Timeless Activities: Building an Indoor Fort (D308)

Growing up I remember building indoor forts with every available sheet, blanket, pillowcase, and chair. We would cover the entire living room with randomly colored towers to hide beneath. They quickly fell apart if anyone moved too quickly, but while they lasted, they were more fun than almost any other activity. Building card castles came in a close second, but required much more patience and care.

Today my kids created a fort in our living room and I knew I had to capture the fun with my daily image.

Unfortunately, my son was not in a picture taking mood. Now, normally he is all for it and will pose freely in front of the camera.

Today was not one of those days… since he wanted another bowl of cereal (he already had two earlier in the day), I decided to give in and let him have one if he would pose for me “just a minute.”

Apparently, my minute lasted too long because he went from being pretty agreeable to looking at me as if he couldn’t believe I was taking so long.

Either way, I captured the moment and that’s what we’ll remember.

Technical knowledge: Will be reading up on the Canon 5D manual tonight in prep for a family shoot tomorrow. I like to reset the camera, make sure everything is ready and raring to go. Looked at images by Annie Liebovitz and Zack Arias today.

Navy Man Meets Country Girl (D282)

Justin is a Navy man home on leave for two weeks and happily reunited with his girlfriend of 3 years, Amanda, and his family. I had the pleasure of photographing the two of them this afternoon in an unbelievable outdoor setting.

Justin is also the brother of one of my previous Teen Identity models, Olivia. Since Justin is home for such a short time, he and Olivia’s mom wanted to capture some images of Justin and his girl, as well as some family shots of her children.

I scouted the scene beforehand, choosing locations in the shade since we were shooting at 130 pm in bright sunlight. I know I said I don’t like photographing in the hot, humid summer weather of Atlanta, but today I made an exception. I couldn’t have been more thrilled when I stumbled upon this one green scene hidden away behind a building… I knew it was perfect for a quiet moment between a reunited couple.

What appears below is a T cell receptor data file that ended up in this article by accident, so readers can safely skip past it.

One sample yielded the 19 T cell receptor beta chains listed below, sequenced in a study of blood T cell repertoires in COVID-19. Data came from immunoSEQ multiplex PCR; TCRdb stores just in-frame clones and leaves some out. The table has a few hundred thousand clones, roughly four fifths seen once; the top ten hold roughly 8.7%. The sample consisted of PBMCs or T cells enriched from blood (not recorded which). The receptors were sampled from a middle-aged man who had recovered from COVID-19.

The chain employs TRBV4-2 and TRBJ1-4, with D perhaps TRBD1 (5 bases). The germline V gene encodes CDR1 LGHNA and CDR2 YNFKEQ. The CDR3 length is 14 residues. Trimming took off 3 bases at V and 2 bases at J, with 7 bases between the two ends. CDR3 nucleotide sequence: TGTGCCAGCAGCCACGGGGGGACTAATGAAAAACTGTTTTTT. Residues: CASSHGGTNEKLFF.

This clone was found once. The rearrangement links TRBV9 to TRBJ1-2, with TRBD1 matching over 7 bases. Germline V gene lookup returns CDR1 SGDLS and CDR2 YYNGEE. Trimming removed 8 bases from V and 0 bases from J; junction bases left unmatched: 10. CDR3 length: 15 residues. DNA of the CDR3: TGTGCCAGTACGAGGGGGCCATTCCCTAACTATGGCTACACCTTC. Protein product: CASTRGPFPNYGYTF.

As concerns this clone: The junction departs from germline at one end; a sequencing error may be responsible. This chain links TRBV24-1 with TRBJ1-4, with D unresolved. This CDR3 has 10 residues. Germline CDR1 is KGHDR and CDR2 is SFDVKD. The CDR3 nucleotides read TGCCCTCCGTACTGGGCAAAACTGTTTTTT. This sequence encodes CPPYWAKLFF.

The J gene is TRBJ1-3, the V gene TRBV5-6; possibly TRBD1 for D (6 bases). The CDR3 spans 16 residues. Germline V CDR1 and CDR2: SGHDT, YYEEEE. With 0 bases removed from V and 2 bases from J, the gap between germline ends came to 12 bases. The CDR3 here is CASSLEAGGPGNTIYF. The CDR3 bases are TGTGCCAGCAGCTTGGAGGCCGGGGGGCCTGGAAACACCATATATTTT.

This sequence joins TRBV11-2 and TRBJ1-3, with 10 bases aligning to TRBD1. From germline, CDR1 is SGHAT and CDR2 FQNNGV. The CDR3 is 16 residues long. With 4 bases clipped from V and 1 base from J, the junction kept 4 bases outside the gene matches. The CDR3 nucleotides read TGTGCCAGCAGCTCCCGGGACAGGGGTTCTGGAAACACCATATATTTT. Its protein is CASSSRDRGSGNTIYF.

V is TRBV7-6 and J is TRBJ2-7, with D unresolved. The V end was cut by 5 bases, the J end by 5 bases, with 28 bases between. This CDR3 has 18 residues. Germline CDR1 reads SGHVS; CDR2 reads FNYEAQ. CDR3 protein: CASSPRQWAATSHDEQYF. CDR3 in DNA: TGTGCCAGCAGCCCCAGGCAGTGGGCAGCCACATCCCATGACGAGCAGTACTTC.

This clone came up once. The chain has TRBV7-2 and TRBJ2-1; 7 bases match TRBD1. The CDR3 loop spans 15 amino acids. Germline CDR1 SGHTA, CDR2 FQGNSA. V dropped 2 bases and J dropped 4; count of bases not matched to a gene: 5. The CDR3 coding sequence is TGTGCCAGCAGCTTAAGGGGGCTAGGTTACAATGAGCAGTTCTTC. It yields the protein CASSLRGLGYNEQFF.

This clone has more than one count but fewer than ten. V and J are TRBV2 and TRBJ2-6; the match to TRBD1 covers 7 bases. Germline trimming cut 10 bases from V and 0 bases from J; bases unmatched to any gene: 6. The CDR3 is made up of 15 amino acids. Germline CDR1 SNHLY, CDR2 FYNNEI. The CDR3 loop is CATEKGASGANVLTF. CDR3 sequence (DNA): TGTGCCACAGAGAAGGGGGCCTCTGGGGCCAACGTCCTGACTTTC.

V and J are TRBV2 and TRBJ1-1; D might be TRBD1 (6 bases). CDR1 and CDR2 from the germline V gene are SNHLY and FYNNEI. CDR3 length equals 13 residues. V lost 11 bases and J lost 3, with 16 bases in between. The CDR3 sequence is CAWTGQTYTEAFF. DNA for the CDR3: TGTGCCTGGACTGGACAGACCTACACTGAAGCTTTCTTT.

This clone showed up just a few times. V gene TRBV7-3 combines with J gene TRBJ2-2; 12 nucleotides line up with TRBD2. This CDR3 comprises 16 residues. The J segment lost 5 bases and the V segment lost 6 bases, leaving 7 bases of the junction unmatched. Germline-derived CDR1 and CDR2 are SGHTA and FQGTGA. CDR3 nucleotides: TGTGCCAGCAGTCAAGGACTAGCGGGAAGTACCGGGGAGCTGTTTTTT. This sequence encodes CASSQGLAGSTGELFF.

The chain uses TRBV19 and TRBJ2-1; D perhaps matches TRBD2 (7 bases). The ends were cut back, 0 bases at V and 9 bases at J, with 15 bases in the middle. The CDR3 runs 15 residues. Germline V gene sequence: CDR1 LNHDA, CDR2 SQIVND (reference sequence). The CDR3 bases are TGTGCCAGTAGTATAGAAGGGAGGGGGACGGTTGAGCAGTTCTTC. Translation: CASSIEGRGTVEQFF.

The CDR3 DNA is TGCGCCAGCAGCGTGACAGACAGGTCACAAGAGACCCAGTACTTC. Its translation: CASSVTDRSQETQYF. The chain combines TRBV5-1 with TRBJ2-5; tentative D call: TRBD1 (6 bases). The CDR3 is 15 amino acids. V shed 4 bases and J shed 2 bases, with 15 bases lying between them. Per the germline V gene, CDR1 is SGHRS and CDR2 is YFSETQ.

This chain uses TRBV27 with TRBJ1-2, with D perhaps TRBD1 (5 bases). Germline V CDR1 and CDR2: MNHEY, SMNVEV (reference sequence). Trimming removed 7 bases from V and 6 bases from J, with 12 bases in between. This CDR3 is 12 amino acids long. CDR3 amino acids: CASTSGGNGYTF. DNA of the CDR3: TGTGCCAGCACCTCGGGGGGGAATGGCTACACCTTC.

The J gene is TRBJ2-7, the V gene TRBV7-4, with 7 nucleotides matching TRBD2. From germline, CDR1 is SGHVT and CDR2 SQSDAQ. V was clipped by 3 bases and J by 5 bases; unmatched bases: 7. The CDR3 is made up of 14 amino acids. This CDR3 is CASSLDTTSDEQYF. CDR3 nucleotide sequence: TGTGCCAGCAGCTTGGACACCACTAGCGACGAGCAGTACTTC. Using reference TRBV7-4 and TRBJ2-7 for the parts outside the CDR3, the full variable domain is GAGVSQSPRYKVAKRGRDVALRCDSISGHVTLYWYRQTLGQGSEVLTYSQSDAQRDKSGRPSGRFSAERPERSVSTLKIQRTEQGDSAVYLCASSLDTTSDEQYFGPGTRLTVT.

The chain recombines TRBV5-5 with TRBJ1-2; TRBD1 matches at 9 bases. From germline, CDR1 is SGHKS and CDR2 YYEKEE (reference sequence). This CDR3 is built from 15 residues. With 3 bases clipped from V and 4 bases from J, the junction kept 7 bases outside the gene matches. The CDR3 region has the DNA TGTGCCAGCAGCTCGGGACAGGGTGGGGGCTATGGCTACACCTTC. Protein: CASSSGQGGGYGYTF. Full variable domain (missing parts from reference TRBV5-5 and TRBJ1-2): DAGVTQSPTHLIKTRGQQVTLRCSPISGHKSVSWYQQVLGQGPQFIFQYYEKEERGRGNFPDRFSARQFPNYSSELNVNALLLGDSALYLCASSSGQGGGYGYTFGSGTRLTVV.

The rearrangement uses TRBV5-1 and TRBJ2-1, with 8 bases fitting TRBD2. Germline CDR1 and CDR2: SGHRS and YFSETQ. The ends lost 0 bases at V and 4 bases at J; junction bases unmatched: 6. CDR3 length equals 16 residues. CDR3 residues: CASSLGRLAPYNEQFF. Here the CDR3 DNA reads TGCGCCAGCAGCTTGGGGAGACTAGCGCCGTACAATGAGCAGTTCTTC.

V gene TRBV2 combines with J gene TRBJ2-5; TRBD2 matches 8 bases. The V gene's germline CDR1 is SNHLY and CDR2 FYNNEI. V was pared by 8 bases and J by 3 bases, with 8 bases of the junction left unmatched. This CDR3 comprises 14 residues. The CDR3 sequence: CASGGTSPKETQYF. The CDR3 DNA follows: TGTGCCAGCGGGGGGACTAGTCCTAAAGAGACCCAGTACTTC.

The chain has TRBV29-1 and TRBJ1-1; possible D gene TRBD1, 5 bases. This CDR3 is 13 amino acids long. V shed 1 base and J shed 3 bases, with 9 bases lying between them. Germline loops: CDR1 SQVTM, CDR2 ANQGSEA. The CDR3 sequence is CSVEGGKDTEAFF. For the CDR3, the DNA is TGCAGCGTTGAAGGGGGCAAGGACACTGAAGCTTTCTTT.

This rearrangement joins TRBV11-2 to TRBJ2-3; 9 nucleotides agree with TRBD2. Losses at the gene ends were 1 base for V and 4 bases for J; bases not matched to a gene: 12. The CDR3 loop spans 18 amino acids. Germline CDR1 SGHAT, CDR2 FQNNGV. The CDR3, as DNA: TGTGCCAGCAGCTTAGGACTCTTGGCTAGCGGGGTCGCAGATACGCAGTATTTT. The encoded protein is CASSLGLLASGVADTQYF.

Image Specs: 28 mm, 1/125 @ f/5.6, ISO 400. Processed in Adobe Photoshop with Kubota actions and MCP Finish It actions for the frame.

Technical Knowledge and Images: Camera manual page 14, Photography and Playback. Images by artists on the Bravo show “Work of Art.”

Venturing into the Great Outdoors (D281)

It’s summertime in HOTlanta… not my idea of a good time.

Today was a little more to my liking though… cool enough that I ventured outside to capture some of the beautiful, bold, blue flowers in full bloom.

Image Specs: Shot with Nikon D50, 50 mm lens, natural light, 1/100 @ f/3.2, ISO 200. Processed in Lightroom with Gavin Seim Dark Vignette and Criss Cross presets.

Technical Knowledge and Images: Camera Manual page 10, Basic Setup. Viewed Twitter Tuesday photog images.

Chris Brogan Got It Right—Custom IS Everything (D169)

Maybe “everything” is a bit of hyperbole. I’m willing to give you that.

Simplicity and personality are important as well when it comes to connecting with guests, clients, customers… even friends. But after reading Chris Brogan’s post about the importance of customization, you can imagine my pure delight when I opened up a package with my new custom Teen Identity iPhone cases.

tasra365-teen-identity-iphone-case We ordered black and pink to maintain our current branding, but I imagine as we begin offering these as gifts and incentives for our teen audience, that we’ll let them customize their own case. What teen girl wouldn’t want a custom case for her phone with a picture of her when she is at her best? Or even a group shot of her with her best friends? I’m imagining multiple cases in different colors to coordinate with each of her favorite images. She can change her iPhone, iPod, or Blackberry case to match her outfit and mood, just as easily as she changes her purse or jewelry. Now that’s custom fun!

What other products do you think make for great customization? How can you customize more than just products, but your service and experience as well? I’d love to hear your thoughts.

Image Specs: Shot two images with Nikon D50, 50 mm lens on white seamless background with Westcott softbox lighting (same lighting I use on all my studio and product shots). Added contrast and sharpness in Lightroom, then took the front and back photos into Keynote to use the alpha and reflection tools. Then quickly took back in Photoshop to add the MCP Finish It Actions thin round border.

Manual:Read page 105—Lenses. Have you been reading a camera manual page every day? Why not get started now!

Images: Fellow 365-er Kevin Voth tweeted a link to the Winter Olympics Opening Ceremony images, so I took a look at those stunning shots today.